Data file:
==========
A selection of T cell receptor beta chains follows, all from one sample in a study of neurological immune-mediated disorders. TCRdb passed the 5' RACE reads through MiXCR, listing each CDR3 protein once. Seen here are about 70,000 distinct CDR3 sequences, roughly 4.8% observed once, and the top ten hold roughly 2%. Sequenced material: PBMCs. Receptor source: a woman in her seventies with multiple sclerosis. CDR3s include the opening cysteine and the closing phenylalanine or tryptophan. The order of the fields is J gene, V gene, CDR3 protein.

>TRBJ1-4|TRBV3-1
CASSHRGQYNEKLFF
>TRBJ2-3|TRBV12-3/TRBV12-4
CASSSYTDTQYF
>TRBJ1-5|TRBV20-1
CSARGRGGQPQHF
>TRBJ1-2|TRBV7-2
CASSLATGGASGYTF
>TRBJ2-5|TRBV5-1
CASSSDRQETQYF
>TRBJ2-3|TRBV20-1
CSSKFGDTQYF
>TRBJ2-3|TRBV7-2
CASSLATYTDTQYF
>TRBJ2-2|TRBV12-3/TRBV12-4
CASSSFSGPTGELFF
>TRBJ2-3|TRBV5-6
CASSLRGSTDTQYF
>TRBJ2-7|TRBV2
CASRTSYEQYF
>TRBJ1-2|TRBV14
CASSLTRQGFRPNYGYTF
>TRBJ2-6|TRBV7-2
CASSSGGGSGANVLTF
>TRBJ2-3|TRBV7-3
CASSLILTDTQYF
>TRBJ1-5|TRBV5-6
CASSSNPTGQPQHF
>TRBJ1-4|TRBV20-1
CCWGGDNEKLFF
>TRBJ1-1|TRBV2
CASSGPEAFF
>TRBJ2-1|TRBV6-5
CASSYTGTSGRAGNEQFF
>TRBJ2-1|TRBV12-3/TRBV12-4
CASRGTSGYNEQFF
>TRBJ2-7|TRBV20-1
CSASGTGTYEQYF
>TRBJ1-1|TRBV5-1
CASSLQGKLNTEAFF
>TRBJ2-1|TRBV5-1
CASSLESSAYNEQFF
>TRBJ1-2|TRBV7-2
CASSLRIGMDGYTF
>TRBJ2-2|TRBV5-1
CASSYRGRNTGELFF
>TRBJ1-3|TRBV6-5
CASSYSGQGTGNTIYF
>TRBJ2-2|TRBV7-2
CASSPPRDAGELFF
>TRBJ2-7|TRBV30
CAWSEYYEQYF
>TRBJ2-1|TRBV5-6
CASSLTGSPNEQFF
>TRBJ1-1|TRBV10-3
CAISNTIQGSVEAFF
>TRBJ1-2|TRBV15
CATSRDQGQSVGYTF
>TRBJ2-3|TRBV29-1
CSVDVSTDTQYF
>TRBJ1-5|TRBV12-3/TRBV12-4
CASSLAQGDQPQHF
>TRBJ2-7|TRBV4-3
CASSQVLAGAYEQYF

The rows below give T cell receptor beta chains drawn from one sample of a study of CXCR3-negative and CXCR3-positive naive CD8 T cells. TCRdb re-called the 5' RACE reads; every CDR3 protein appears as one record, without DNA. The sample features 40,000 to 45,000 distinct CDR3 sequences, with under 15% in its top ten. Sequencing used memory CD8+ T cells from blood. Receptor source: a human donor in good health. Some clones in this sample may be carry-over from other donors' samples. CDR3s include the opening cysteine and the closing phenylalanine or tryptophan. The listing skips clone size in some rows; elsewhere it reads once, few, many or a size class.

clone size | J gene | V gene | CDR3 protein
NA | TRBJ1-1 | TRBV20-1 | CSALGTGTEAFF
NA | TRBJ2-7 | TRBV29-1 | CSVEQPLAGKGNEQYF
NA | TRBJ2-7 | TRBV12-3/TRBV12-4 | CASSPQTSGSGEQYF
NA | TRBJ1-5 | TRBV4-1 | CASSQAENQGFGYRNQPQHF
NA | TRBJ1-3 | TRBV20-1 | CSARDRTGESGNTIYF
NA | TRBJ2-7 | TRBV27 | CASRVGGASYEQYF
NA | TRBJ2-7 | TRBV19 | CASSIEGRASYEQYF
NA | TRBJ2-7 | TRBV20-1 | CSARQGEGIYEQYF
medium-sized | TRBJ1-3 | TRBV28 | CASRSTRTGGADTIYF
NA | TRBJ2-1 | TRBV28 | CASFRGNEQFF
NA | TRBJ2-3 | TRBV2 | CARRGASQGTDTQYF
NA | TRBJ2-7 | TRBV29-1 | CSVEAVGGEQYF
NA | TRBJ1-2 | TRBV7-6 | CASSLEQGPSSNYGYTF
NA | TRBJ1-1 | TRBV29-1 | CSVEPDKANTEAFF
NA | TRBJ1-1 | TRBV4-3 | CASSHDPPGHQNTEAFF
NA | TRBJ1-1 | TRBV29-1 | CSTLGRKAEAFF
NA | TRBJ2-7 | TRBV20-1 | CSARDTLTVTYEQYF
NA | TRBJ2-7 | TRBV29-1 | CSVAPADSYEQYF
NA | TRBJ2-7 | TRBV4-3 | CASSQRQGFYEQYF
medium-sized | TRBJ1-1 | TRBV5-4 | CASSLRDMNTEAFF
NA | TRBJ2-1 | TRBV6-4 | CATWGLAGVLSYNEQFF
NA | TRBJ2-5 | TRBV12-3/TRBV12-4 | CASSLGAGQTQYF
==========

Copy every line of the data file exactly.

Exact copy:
A selection of T cell receptor beta chains follows, all from one sample in a study of neurological immune-mediated disorders. TCRdb passed the 5' RACE reads through MiXCR, listing each CDR3 protein once. Seen here are about 70,000 distinct CDR3 sequences, roughly 4.8% observed once, and the top ten hold roughly 2%. Sequenced material: PBMCs. Receptor source: a woman in her seventies with multiple sclerosis. CDR3s include the opening cysteine and the closing phenylalanine or tryptophan. The order of the fields is J gene, V gene, CDR3 protein.

>TRBJ1-4|TRBV3-1
CASSHRGQYNEKLFF
>TRBJ2-3|TRBV12-3/TRBV12-4
CASSSYTDTQYF
>TRBJ1-5|TRBV20-1
CSARGRGGQPQHF
>TRBJ1-2|TRBV7-2
CASSLATGGASGYTF
>TRBJ2-5|TRBV5-1
CASSSDRQETQYF
>TRBJ2-3|TRBV20-1
CSSKFGDTQYF
>TRBJ2-3|TRBV7-2
CASSLATYTDTQYF
>TRBJ2-2|TRBV12-3/TRBV12-4
CASSSFSGPTGELFF
>TRBJ2-3|TRBV5-6
CASSLRGSTDTQYF
>TRBJ2-7|TRBV2
CASRTSYEQYF
>TRBJ1-2|TRBV14
CASSLTRQGFRPNYGYTF
>TRBJ2-6|TRBV7-2
CASSSGGGSGANVLTF
>TRBJ2-3|TRBV7-3
CASSLILTDTQYF
>TRBJ1-5|TRBV5-6
CASSSNPTGQPQHF
>TRBJ1-4|TRBV20-1
CCWGGDNEKLFF
>TRBJ1-1|TRBV2
CASSGPEAFF
>TRBJ2-1|TRBV6-5
CASSYTGTSGRAGNEQFF
>TRBJ2-1|TRBV12-3/TRBV12-4
CASRGTSGYNEQFF
>TRBJ2-7|TRBV20-1
CSASGTGTYEQYF
>TRBJ1-1|TRBV5-1
CASSLQGKLNTEAFF
>TRBJ2-1|TRBV5-1
CASSLESSAYNEQFF
>TRBJ1-2|TRBV7-2
CASSLRIGMDGYTF
>TRBJ2-2|TRBV5-1
CASSYRGRNTGELFF
>TRBJ1-3|TRBV6-5
CASSYSGQGTGNTIYF
>TRBJ2-2|TRBV7-2
CASSPPRDAGELFF
>TRBJ2-7|TRBV30
CAWSEYYEQYF
>TRBJ2-1|TRBV5-6
CASSLTGSPNEQFF
>TRBJ1-1|TRBV10-3
CAISNTIQGSVEAFF
>TRBJ1-2|TRBV15
CATSRDQGQSVGYTF
>TRBJ2-3|TRBV29-1
CSVDVSTDTQYF
>TRBJ1-5|TRBV12-3/TRBV12-4
CASSLAQGDQPQHF
>TRBJ2-7|TRBV4-3
CASSQVLAGAYEQYF

The rows below give T cell receptor beta chains drawn from one sample of a study of CXCR3-negative and CXCR3-positive naive CD8 T cells. TCRdb re-called the 5' RACE reads; every CDR3 protein appears as one record, without DNA. The sample features 40,000 to 45,000 distinct CDR3 sequences, with under 15% in its top ten. Sequencing used memory CD8+ T cells from blood. Receptor source: a human donor in good health. Some clones in this sample may be carry-over from other donors' samples. CDR3s include the opening cysteine and the closing phenylalanine or tryptophan. The listing skips clone size in some rows; elsewhere it reads once, few, many or a size class.

clone size | J gene | V gene | CDR3 protein
NA | TRBJ1-1 | TRBV20-1 | CSALGTGTEAFF
NA | TRBJ2-7 | TRBV29-1 | CSVEQPLAGKGNEQYF
NA | TRBJ2-7 | TRBV12-3/TRBV12-4 | CASSPQTSGSGEQYF
NA | TRBJ1-5 | TRBV4-1 | CASSQAENQGFGYRNQPQHF
NA | TRBJ1-3 | TRBV20-1 | CSARDRTGESGNTIYF
NA | TRBJ2-7 | TRBV27 | CASRVGGASYEQYF
NA | TRBJ2-7 | TRBV19 | CASSIEGRASYEQYF
NA | TRBJ2-7 | TRBV20-1 | CSARQGEGIYEQYF
medium-sized | TRBJ1-3 | TRBV28 | CASRSTRTGGADTIYF
NA | TRBJ2-1 | TRBV28 | CASFRGNEQFF
NA | TRBJ2-3 | TRBV2 | CARRGASQGTDTQYF
NA | TRBJ2-7 | TRBV29-1 | CSVEAVGGEQYF
NA | TRBJ1-2 | TRBV7-6 | CASSLEQGPSSNYGYTF
NA | TRBJ1-1 | TRBV29-1 | CSVEPDKANTEAFF
NA | TRBJ1-1 | TRBV4-3 | CASSHDPPGHQNTEAFF
NA | TRBJ1-1 | TRBV29-1 | CSTLGRKAEAFF
NA | TRBJ2-7 | TRBV20-1 | CSARDTLTVTYEQYF
NA | TRBJ2-7 | TRBV29-1 | CSVAPADSYEQYF
NA | TRBJ2-7 | TRBV4-3 | CASSQRQGFYEQYF
medium-sized | TRBJ1-1 | TRBV5-4 | CASSLRDMNTEAFF
NA | TRBJ2-1 | TRBV6-4 | CATWGLAGVLSYNEQFF
NA | TRBJ2-5 | TRBV12-3/TRBV12-4 | CASSLGAGQTQYF